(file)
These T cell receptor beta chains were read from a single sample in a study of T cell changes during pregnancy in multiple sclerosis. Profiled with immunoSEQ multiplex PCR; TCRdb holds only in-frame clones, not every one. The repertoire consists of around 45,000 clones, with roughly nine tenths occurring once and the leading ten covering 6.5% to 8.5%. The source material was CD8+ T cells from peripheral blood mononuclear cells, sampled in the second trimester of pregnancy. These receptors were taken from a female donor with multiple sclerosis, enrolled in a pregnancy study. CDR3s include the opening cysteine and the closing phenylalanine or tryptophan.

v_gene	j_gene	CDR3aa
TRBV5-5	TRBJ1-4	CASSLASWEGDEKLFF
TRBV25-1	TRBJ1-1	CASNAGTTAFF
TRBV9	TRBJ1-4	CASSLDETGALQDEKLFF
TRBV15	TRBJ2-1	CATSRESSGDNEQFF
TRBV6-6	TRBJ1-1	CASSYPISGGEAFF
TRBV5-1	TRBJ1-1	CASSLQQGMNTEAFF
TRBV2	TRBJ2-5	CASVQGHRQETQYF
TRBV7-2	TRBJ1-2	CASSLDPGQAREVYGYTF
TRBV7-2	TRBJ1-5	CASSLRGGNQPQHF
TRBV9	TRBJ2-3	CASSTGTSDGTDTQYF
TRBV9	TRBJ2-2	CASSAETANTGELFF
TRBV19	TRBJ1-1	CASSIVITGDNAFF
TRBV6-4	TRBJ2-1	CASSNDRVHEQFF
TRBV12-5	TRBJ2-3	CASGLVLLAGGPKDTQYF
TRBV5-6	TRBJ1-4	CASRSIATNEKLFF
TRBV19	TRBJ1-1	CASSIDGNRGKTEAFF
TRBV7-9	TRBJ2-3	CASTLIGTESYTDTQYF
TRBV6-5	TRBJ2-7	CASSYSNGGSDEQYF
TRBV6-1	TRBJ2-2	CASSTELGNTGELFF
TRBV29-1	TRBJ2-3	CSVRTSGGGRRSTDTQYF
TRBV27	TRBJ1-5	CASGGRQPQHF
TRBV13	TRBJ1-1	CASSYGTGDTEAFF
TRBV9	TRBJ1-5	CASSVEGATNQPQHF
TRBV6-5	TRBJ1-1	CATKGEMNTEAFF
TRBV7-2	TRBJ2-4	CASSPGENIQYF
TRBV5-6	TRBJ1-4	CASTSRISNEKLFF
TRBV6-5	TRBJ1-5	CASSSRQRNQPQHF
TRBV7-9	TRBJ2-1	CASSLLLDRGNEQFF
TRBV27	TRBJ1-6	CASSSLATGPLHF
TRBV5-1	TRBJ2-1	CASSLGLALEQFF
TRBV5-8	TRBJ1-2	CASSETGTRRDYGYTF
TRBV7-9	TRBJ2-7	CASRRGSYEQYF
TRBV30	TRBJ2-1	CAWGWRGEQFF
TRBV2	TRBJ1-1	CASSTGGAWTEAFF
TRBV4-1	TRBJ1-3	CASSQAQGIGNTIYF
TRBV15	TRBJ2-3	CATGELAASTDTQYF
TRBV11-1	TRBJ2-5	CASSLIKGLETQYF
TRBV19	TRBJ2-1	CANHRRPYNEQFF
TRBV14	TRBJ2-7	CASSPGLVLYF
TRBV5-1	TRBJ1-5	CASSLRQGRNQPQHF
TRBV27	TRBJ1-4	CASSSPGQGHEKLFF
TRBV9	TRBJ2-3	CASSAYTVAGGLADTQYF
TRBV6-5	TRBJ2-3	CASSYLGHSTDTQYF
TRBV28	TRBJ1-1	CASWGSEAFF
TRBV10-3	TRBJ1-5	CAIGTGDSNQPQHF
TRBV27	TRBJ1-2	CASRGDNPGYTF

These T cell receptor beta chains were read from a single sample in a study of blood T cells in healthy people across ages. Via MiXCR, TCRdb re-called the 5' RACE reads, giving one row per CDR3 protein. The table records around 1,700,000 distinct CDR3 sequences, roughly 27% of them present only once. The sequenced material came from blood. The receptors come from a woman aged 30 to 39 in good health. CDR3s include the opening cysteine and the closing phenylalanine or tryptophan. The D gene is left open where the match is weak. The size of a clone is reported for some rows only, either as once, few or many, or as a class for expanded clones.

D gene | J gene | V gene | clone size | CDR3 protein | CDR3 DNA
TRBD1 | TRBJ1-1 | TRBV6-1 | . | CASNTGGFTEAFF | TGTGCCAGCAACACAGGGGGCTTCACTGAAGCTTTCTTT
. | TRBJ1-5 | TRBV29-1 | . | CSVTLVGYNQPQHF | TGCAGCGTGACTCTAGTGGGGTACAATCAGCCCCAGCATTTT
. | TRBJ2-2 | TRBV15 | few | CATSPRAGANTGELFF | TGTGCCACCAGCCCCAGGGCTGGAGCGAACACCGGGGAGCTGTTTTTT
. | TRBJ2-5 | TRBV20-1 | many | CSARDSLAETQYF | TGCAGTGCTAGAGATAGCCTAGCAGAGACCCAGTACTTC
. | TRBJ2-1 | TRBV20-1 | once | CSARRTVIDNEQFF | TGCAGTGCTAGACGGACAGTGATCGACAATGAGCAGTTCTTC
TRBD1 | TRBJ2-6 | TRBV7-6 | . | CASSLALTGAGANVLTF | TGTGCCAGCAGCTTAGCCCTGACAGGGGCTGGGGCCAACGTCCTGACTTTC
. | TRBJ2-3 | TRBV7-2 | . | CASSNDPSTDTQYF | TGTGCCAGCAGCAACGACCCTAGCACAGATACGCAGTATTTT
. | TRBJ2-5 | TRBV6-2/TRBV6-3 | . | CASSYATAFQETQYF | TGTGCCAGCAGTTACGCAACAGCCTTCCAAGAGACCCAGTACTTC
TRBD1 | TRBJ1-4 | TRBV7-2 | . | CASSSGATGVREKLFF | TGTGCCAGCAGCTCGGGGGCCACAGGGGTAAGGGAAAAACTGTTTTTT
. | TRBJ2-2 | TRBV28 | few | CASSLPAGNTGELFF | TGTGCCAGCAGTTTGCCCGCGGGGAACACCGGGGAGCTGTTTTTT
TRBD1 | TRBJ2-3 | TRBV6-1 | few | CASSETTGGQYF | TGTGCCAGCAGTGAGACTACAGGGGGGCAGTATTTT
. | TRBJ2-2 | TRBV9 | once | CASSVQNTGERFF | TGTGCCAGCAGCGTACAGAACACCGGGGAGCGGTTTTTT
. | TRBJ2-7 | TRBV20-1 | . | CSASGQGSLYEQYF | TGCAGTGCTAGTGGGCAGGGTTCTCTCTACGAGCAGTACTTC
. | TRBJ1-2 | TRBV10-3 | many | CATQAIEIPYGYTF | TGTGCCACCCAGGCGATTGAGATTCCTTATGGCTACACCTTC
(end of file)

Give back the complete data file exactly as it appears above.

These T cell receptor beta chains were read from a single sample in a study of T cell changes during pregnancy in multiple sclerosis. Profiled with immunoSEQ multiplex PCR; TCRdb holds only in-frame clones, not every one. The repertoire consists of around 45,000 clones, with roughly nine tenths occurring once and the leading ten covering 6.5% to 8.5%. The source material was CD8+ T cells from peripheral blood mononuclear cells, sampled in the second trimester of pregnancy. These receptors were taken from a female donor with multiple sclerosis, enrolled in a pregnancy study. CDR3s include the opening cysteine and the closing phenylalanine or tryptophan.

v_gene	j_gene	CDR3aa
TRBV5-5	TRBJ1-4	CASSLASWEGDEKLFF
TRBV25-1	TRBJ1-1	CASNAGTTAFF
TRBV9	TRBJ1-4	CASSLDETGALQDEKLFF
TRBV15	TRBJ2-1	CATSRESSGDNEQFF
TRBV6-6	TRBJ1-1	CASSYPISGGEAFF
TRBV5-1	TRBJ1-1	CASSLQQGMNTEAFF
TRBV2	TRBJ2-5	CASVQGHRQETQYF
TRBV7-2	TRBJ1-2	CASSLDPGQAREVYGYTF
TRBV7-2	TRBJ1-5	CASSLRGGNQPQHF
TRBV9	TRBJ2-3	CASSTGTSDGTDTQYF
TRBV9	TRBJ2-2	CASSAETANTGELFF
TRBV19	TRBJ1-1	CASSIVITGDNAFF
TRBV6-4	TRBJ2-1	CASSNDRVHEQFF
TRBV12-5	TRBJ2-3	CASGLVLLAGGPKDTQYF
TRBV5-6	TRBJ1-4	CASRSIATNEKLFF
TRBV19	TRBJ1-1	CASSIDGNRGKTEAFF
TRBV7-9	TRBJ2-3	CASTLIGTESYTDTQYF
TRBV6-5	TRBJ2-7	CASSYSNGGSDEQYF
TRBV6-1	TRBJ2-2	CASSTELGNTGELFF
TRBV29-1	TRBJ2-3	CSVRTSGGGRRSTDTQYF
TRBV27	TRBJ1-5	CASGGRQPQHF
TRBV13	TRBJ1-1	CASSYGTGDTEAFF
TRBV9	TRBJ1-5	CASSVEGATNQPQHF
TRBV6-5	TRBJ1-1	CATKGEMNTEAFF
TRBV7-2	TRBJ2-4	CASSPGENIQYF
TRBV5-6	TRBJ1-4	CASTSRISNEKLFF
TRBV6-5	TRBJ1-5	CASSSRQRNQPQHF
TRBV7-9	TRBJ2-1	CASSLLLDRGNEQFF
TRBV27	TRBJ1-6	CASSSLATGPLHF
TRBV5-1	TRBJ2-1	CASSLGLALEQFF
TRBV5-8	TRBJ1-2	CASSETGTRRDYGYTF
TRBV7-9	TRBJ2-7	CASRRGSYEQYF
TRBV30	TRBJ2-1	CAWGWRGEQFF
TRBV2	TRBJ1-1	CASSTGGAWTEAFF
TRBV4-1	TRBJ1-3	CASSQAQGIGNTIYF
TRBV15	TRBJ2-3	CATGELAASTDTQYF
TRBV11-1	TRBJ2-5	CASSLIKGLETQYF
TRBV19	TRBJ2-1	CANHRRPYNEQFF
TRBV14	TRBJ2-7	CASSPGLVLYF
TRBV5-1	TRBJ1-5	CASSLRQGRNQPQHF
TRBV27	TRBJ1-4	CASSSPGQGHEKLFF
TRBV9	TRBJ2-3	CASSAYTVAGGLADTQYF
TRBV6-5	TRBJ2-3	CASSYLGHSTDTQYF
TRBV28	TRBJ1-1	CASWGSEAFF
TRBV10-3	TRBJ1-5	CAIGTGDSNQPQHF
TRBV27	TRBJ1-2	CASRGDNPGYTF

These T cell receptor beta chains were read from a single sample in a study of blood T cells in healthy people across ages. Via MiXCR, TCRdb re-called the 5' RACE reads, giving one row per CDR3 protein. The table records around 1,700,000 distinct CDR3 sequences, roughly 27% of them present only once. The sequenced material came from blood. The receptors come from a woman aged 30 to 39 in good health. CDR3s include the opening cysteine and the closing phenylalanine or tryptophan. The D gene is left open where the match is weak. The size of a clone is reported for some rows only, either as once, few or many, or as a class for expanded clones.

D gene | J gene | V gene | clone size | CDR3 protein | CDR3 DNA
TRBD1 | TRBJ1-1 | TRBV6-1 | . | CASNTGGFTEAFF | TGTGCCAGCAACACAGGGGGCTTCACTGAAGCTTTCTTT
. | TRBJ1-5 | TRBV29-1 | . | CSVTLVGYNQPQHF | TGCAGCGTGACTCTAGTGGGGTACAATCAGCCCCAGCATTTT
. | TRBJ2-2 | TRBV15 | few | CATSPRAGANTGELFF | TGTGCCACCAGCCCCAGGGCTGGAGCGAACACCGGGGAGCTGTTTTTT
. | TRBJ2-5 | TRBV20-1 | many | CSARDSLAETQYF | TGCAGTGCTAGAGATAGCCTAGCAGAGACCCAGTACTTC
. | TRBJ2-1 | TRBV20-1 | once | CSARRTVIDNEQFF | TGCAGTGCTAGACGGACAGTGATCGACAATGAGCAGTTCTTC
TRBD1 | TRBJ2-6 | TRBV7-6 | . | CASSLALTGAGANVLTF | TGTGCCAGCAGCTTAGCCCTGACAGGGGCTGGGGCCAACGTCCTGACTTTC
. | TRBJ2-3 | TRBV7-2 | . | CASSNDPSTDTQYF | TGTGCCAGCAGCAACGACCCTAGCACAGATACGCAGTATTTT
. | TRBJ2-5 | TRBV6-2/TRBV6-3 | . | CASSYATAFQETQYF | TGTGCCAGCAGTTACGCAACAGCCTTCCAAGAGACCCAGTACTTC
TRBD1 | TRBJ1-4 | TRBV7-2 | . | CASSSGATGVREKLFF | TGTGCCAGCAGCTCGGGGGCCACAGGGGTAAGGGAAAAACTGTTTTTT
. | TRBJ2-2 | TRBV28 | few | CASSLPAGNTGELFF | TGTGCCAGCAGTTTGCCCGCGGGGAACACCGGGGAGCTGTTTTTT
TRBD1 | TRBJ2-3 | TRBV6-1 | few | CASSETTGGQYF | TGTGCCAGCAGTGAGACTACAGGGGGGCAGTATTTT
. | TRBJ2-2 | TRBV9 | once | CASSVQNTGERFF | TGTGCCAGCAGCGTACAGAACACCGGGGAGCGGTTTTTT
. | TRBJ2-7 | TRBV20-1 | . | CSASGQGSLYEQYF | TGCAGTGCTAGTGGGCAGGGTTCTCTCTACGAGCAGTACTTC
. | TRBJ1-2 | TRBV10-3 | many | CATQAIEIPYGYTF | TGTGCCACCCAGGCGATTGAGATTCCTTATGGCTACACCTTC